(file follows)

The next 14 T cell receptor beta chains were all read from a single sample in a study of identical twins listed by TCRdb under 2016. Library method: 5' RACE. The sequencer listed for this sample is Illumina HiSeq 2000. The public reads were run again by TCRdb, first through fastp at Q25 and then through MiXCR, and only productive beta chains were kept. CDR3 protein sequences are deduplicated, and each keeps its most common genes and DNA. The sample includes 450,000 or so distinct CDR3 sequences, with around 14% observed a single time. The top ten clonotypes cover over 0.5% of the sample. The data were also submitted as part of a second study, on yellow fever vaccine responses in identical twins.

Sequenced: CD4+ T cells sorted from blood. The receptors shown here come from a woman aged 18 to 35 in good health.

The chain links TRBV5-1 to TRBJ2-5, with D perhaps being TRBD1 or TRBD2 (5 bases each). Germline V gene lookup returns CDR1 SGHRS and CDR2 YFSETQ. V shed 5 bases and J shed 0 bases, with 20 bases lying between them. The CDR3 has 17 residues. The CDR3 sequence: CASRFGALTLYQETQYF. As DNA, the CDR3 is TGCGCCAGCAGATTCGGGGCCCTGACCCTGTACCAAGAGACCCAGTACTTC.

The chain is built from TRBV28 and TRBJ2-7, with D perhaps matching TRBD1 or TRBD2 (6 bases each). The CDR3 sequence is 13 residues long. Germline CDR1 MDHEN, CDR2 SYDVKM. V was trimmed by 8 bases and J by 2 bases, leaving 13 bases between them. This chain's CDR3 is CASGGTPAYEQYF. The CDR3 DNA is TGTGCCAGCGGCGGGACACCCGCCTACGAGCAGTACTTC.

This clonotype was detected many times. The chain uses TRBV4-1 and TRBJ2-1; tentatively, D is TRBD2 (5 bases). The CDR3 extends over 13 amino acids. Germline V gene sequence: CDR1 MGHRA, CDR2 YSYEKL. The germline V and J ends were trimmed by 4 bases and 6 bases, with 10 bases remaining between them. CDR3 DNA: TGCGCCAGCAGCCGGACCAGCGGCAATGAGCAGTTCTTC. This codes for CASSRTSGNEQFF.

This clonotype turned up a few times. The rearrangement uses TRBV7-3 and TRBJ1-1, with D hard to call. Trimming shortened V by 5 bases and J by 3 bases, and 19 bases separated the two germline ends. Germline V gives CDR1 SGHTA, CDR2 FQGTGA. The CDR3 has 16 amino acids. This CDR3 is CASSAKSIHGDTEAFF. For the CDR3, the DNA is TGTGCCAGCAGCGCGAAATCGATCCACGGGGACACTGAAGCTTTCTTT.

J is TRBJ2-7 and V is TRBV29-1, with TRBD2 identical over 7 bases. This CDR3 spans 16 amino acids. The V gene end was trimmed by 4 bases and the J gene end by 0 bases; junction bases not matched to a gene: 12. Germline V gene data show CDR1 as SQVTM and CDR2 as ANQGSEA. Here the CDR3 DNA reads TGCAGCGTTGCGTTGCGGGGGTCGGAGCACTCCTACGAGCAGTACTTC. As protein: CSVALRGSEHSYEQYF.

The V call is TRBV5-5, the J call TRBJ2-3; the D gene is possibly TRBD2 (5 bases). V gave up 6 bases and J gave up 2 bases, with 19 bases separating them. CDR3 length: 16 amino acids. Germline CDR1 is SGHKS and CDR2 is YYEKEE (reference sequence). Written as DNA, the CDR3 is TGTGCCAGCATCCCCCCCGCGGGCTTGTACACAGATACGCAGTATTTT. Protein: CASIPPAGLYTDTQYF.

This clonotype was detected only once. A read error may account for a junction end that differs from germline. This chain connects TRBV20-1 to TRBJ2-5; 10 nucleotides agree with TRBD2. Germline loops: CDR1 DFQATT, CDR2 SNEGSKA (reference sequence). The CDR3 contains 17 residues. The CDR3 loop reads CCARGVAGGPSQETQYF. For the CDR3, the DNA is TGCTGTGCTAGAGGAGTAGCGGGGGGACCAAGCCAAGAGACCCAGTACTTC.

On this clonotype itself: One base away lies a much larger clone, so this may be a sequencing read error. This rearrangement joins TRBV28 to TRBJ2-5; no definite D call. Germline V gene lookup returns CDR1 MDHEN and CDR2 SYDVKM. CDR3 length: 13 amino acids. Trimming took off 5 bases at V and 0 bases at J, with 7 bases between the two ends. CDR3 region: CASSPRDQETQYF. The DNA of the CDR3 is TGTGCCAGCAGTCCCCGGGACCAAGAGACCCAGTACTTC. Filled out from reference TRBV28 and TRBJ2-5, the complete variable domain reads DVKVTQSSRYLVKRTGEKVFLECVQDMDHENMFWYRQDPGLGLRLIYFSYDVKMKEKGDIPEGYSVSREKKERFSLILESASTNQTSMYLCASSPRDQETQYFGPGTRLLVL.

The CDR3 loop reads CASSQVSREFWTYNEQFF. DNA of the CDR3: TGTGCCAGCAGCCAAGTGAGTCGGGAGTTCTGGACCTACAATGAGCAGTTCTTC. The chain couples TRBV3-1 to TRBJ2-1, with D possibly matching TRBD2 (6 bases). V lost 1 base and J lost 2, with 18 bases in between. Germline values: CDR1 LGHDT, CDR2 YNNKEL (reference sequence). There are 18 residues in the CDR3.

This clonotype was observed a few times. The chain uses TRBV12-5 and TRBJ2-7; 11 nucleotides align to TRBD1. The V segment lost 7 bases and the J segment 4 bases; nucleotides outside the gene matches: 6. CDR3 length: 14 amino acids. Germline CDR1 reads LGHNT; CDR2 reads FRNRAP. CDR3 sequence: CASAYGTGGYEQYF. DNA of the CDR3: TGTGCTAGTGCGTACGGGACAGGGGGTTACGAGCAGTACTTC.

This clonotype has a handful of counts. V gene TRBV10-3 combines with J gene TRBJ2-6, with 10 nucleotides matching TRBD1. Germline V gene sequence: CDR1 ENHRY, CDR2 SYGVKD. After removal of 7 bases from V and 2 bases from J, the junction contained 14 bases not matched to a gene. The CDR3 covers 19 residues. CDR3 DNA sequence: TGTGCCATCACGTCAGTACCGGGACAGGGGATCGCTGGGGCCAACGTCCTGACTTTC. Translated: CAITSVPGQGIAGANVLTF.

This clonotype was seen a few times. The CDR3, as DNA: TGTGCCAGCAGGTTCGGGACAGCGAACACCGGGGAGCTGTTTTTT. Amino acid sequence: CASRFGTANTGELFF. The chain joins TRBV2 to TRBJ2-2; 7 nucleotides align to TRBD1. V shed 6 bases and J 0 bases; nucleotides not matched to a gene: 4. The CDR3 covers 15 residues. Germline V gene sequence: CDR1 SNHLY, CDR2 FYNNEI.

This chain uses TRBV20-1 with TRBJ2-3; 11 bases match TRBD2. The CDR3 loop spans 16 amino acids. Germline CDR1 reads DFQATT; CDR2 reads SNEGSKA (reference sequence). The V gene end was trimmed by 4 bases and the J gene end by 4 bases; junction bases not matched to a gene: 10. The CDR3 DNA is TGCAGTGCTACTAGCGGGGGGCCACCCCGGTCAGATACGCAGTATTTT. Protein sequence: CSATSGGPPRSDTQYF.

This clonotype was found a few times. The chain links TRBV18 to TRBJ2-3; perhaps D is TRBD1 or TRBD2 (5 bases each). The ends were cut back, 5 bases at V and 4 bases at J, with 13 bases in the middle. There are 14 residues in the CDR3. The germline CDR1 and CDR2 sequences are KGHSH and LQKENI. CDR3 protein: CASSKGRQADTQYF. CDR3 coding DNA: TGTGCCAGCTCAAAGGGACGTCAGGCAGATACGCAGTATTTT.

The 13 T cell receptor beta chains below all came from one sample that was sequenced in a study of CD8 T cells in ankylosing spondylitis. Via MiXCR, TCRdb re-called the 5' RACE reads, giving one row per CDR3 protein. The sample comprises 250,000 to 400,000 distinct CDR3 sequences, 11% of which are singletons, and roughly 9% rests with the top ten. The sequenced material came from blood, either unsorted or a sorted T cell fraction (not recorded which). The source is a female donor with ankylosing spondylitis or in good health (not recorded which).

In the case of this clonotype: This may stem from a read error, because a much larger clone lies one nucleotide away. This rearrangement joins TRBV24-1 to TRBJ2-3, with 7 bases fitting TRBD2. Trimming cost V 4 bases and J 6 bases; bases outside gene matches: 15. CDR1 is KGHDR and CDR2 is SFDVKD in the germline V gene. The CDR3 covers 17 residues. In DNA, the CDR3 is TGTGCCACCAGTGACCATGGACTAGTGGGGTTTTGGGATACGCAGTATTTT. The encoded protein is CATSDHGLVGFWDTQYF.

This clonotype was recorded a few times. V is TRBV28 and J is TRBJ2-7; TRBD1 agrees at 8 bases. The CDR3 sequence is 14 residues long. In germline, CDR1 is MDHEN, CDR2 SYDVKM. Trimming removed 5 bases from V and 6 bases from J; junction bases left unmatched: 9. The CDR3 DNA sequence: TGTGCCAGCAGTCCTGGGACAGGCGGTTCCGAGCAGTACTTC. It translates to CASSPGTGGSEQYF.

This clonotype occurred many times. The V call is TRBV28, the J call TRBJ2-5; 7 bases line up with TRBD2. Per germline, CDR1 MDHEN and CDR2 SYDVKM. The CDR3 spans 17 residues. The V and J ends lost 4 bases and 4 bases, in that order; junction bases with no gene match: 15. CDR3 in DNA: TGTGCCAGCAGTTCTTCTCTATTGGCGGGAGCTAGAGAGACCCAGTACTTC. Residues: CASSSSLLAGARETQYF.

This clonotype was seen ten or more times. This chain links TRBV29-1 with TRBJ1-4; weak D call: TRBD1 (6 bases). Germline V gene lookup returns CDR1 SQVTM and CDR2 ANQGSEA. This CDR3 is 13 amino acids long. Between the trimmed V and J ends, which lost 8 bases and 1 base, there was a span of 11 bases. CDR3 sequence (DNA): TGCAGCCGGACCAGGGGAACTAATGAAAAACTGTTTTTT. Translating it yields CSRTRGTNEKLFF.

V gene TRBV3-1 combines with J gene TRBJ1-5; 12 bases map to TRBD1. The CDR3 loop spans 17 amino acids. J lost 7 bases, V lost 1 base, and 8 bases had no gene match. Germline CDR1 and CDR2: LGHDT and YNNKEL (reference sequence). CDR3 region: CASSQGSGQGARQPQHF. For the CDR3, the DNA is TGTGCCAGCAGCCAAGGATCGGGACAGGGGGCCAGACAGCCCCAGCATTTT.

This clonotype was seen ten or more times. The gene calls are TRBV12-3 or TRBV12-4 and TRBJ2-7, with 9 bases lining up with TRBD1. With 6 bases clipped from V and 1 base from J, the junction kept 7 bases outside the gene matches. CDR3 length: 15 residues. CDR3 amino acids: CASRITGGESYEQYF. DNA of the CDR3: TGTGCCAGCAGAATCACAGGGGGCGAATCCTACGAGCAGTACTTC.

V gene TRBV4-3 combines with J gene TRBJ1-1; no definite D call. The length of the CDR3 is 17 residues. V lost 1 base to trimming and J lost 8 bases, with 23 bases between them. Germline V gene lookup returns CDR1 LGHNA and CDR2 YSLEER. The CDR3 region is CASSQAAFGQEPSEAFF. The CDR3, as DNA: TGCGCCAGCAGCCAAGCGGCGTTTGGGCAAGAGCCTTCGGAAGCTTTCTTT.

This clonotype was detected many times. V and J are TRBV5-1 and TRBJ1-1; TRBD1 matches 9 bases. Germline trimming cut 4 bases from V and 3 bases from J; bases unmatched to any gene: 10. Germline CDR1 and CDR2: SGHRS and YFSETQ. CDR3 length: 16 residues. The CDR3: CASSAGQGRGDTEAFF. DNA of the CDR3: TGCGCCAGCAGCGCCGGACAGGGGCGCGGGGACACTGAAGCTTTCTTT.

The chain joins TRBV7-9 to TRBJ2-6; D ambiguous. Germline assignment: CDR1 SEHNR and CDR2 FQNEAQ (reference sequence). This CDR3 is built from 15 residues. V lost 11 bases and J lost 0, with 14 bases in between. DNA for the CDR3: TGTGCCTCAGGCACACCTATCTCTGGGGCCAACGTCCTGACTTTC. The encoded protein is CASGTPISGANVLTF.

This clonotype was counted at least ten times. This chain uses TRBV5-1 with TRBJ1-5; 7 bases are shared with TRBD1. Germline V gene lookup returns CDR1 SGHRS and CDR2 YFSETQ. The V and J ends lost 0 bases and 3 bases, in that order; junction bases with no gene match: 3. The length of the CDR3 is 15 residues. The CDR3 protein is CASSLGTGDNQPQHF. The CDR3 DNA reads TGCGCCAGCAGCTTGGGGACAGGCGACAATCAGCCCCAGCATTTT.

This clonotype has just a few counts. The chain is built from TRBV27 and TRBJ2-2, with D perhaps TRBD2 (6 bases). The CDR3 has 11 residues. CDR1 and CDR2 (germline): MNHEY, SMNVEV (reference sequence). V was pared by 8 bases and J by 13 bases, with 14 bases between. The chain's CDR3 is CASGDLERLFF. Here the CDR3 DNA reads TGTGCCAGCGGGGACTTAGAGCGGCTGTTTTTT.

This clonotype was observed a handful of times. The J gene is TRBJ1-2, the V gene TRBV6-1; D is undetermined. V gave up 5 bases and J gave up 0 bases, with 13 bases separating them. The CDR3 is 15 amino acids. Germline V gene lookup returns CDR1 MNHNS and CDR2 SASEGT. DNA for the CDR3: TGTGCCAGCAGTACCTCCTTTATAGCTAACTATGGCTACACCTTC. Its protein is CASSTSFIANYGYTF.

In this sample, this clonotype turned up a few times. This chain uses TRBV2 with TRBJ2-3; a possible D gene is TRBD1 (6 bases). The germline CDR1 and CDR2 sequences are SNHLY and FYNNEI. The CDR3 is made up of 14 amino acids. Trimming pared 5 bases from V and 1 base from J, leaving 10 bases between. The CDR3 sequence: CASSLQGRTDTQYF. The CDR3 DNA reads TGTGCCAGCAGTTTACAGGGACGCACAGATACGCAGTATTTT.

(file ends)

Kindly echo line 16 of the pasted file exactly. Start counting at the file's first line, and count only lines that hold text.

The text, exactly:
This clonotype was found a few times. The chain links TRBV18 to TRBJ2-3; perhaps D is TRBD1 or TRBD2 (5 bases each). The ends were cut back, 5 bases at V and 4 bases at J, with 13 bases in the middle. There are 14 residues in the CDR3. The germline CDR1 and CDR2 sequences are KGHSH and LQKENI. CDR3 protein: CASSKGRQADTQYF. CDR3 coding DNA: TGTGCCAGCTCAAAGGGACGTCAGGCAGATACGCAGTATTTT.